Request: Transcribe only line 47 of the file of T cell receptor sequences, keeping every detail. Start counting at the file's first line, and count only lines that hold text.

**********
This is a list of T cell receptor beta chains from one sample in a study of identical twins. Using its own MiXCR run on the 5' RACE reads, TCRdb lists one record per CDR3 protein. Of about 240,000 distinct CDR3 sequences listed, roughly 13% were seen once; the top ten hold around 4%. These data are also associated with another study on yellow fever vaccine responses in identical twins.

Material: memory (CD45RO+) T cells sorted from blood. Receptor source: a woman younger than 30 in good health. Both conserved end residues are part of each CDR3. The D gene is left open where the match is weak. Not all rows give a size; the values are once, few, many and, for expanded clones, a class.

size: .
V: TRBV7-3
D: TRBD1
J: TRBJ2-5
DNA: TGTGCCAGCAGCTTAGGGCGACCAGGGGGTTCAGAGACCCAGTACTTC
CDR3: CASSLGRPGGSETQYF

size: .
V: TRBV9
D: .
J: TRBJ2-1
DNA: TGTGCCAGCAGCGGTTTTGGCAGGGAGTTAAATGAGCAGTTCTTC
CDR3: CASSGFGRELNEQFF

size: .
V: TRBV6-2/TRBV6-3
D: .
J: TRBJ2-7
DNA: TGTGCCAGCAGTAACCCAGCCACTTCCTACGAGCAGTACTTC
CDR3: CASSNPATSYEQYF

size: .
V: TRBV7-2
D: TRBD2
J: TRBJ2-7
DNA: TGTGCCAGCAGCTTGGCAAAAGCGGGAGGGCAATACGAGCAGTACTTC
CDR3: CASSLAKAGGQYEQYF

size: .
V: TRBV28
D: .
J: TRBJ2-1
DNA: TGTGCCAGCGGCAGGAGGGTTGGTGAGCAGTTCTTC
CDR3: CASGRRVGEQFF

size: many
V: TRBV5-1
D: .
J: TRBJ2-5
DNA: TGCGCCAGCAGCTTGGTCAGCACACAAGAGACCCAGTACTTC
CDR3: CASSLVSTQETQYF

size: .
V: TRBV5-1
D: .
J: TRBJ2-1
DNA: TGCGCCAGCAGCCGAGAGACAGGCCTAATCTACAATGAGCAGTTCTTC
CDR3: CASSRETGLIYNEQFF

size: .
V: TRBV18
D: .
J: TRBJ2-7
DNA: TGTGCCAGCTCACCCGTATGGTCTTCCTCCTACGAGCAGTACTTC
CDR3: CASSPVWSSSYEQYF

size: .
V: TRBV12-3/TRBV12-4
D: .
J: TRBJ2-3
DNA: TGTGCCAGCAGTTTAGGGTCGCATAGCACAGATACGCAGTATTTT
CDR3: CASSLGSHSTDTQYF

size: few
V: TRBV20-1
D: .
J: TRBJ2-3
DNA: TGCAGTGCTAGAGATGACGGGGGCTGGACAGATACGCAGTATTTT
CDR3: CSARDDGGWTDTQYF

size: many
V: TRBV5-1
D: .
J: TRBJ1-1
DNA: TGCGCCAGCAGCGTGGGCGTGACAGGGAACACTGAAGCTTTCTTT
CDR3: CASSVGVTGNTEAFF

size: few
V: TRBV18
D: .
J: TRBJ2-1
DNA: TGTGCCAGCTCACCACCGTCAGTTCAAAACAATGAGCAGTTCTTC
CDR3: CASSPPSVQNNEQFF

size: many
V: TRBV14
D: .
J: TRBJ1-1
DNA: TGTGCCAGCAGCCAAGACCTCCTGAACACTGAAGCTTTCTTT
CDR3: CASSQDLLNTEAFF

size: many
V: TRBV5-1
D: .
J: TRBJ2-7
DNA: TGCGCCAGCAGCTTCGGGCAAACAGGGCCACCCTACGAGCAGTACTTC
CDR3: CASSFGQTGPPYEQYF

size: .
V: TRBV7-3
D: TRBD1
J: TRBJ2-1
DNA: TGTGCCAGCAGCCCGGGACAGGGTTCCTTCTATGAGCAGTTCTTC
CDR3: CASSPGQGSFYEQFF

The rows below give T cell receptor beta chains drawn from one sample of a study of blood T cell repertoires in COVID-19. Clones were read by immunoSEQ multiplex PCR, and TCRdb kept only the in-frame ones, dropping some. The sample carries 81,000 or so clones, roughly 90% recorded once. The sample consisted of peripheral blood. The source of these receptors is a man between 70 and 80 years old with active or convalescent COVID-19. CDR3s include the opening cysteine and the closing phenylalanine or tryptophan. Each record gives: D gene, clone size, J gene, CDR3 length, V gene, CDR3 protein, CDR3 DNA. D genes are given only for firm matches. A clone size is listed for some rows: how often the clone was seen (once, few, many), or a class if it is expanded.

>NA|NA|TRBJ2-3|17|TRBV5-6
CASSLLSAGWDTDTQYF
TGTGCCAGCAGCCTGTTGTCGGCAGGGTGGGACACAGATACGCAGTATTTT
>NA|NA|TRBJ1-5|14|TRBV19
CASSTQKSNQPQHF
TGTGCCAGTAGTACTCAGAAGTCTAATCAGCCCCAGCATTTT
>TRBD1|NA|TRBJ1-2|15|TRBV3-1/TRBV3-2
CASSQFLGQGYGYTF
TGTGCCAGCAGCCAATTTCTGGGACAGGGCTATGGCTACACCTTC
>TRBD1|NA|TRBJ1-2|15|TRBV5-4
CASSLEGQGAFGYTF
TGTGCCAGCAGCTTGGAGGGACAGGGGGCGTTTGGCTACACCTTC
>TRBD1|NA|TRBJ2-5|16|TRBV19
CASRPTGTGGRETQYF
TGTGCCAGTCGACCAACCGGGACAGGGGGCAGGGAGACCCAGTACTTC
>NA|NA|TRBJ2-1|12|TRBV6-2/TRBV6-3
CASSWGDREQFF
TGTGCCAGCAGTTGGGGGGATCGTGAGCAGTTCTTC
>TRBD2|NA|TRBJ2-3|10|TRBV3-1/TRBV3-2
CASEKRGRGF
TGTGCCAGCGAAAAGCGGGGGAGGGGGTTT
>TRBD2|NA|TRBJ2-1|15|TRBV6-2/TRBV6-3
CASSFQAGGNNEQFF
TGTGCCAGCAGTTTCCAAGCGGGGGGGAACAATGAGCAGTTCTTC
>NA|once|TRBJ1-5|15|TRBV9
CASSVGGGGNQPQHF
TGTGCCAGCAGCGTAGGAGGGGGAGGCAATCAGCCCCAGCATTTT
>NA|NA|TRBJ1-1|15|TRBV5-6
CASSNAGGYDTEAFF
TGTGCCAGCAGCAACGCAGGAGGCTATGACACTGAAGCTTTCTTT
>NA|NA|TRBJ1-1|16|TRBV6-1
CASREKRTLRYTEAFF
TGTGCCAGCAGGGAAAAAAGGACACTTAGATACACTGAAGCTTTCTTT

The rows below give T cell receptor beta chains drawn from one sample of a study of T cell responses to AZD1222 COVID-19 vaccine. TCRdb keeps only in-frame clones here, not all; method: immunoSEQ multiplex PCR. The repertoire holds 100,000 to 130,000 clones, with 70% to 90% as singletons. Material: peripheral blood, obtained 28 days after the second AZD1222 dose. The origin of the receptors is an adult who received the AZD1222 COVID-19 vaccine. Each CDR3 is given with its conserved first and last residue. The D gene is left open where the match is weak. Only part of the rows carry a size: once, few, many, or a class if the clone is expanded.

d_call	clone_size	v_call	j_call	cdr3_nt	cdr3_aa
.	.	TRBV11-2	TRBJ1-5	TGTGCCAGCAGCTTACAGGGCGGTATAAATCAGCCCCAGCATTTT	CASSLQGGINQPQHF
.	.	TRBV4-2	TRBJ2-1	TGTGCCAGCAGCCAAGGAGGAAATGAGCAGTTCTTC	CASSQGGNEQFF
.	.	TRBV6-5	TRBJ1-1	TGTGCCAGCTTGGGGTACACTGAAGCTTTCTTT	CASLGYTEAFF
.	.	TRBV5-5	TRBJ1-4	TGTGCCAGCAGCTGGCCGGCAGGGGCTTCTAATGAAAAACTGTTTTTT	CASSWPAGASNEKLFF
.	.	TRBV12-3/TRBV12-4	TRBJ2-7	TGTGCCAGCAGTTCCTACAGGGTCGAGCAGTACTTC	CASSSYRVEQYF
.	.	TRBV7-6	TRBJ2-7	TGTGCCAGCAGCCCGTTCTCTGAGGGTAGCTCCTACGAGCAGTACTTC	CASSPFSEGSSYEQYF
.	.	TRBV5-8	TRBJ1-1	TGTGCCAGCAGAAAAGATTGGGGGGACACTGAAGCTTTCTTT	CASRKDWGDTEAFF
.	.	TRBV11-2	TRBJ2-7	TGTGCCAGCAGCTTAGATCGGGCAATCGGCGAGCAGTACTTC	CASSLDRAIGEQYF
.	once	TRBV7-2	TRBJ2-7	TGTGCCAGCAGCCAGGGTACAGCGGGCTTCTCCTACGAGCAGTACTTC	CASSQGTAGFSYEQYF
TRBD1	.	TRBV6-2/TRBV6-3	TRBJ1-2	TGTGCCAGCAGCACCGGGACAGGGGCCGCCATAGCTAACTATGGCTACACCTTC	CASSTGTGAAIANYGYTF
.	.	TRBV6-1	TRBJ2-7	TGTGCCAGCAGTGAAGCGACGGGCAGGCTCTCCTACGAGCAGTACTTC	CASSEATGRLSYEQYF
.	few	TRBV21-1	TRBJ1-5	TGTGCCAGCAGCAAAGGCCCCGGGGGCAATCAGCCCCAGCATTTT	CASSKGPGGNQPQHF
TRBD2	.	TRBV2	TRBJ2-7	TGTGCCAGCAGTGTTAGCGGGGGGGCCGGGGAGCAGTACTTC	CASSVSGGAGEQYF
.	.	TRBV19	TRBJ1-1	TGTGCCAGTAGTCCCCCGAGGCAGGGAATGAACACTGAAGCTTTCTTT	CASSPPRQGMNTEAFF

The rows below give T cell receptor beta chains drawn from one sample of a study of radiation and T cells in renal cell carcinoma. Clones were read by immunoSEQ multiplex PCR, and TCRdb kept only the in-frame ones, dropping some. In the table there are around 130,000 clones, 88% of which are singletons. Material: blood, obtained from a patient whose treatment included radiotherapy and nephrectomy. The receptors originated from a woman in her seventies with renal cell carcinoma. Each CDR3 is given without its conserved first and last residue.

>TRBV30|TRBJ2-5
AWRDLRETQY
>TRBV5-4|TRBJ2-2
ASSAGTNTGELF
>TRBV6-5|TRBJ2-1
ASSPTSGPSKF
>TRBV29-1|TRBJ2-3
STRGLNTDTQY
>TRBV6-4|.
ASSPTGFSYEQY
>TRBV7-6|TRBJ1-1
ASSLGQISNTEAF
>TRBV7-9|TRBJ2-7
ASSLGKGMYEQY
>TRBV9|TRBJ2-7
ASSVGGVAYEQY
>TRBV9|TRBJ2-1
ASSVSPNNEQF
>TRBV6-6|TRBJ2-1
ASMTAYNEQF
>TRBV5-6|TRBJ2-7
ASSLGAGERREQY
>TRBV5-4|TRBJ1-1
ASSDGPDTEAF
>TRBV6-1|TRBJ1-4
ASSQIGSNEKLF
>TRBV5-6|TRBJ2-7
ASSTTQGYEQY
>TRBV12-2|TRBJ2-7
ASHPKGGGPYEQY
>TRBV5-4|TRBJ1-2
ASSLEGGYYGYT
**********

D: .